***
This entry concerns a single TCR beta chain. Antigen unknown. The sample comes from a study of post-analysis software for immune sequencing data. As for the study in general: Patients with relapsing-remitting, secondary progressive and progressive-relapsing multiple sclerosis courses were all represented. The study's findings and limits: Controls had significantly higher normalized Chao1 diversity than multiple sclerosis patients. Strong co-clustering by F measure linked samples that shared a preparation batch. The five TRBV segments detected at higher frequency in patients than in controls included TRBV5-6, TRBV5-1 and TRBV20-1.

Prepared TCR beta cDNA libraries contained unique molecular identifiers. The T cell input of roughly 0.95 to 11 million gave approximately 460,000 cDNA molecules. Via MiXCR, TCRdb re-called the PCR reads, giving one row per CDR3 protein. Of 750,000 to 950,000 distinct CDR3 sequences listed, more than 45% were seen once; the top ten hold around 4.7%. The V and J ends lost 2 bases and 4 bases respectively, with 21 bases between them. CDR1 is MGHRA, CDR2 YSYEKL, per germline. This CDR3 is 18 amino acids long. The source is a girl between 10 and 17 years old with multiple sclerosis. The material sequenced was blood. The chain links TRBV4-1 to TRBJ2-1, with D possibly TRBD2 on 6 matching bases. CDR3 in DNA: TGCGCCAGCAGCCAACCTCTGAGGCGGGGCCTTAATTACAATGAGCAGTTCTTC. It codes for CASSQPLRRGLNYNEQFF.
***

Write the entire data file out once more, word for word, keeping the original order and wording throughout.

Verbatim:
This entry concerns a single TCR beta chain. Antigen unknown. The sample comes from a study of post-analysis software for immune sequencing data. As for the study in general: Patients with relapsing-remitting, secondary progressive and progressive-relapsing multiple sclerosis courses were all represented. The study's findings and limits: Controls had significantly higher normalized Chao1 diversity than multiple sclerosis patients. Strong co-clustering by F measure linked samples that shared a preparation batch. The five TRBV segments detected at higher frequency in patients than in controls included TRBV5-6, TRBV5-1 and TRBV20-1.

Prepared TCR beta cDNA libraries contained unique molecular identifiers. The T cell input of roughly 0.95 to 11 million gave approximately 460,000 cDNA molecules. Via MiXCR, TCRdb re-called the PCR reads, giving one row per CDR3 protein. Of 750,000 to 950,000 distinct CDR3 sequences listed, more than 45% were seen once; the top ten hold around 4.7%. The V and J ends lost 2 bases and 4 bases respectively, with 21 bases between them. CDR1 is MGHRA, CDR2 YSYEKL, per germline. This CDR3 is 18 amino acids long. The source is a girl between 10 and 17 years old with multiple sclerosis. The material sequenced was blood. The chain links TRBV4-1 to TRBJ2-1, with D possibly TRBD2 on 6 matching bases. CDR3 in DNA: TGCGCCAGCAGCCAACCTCTGAGGCGGGGCCTTAATTACAATGAGCAGTTCTTC. It codes for CASSQPLRRGLNYNEQFF.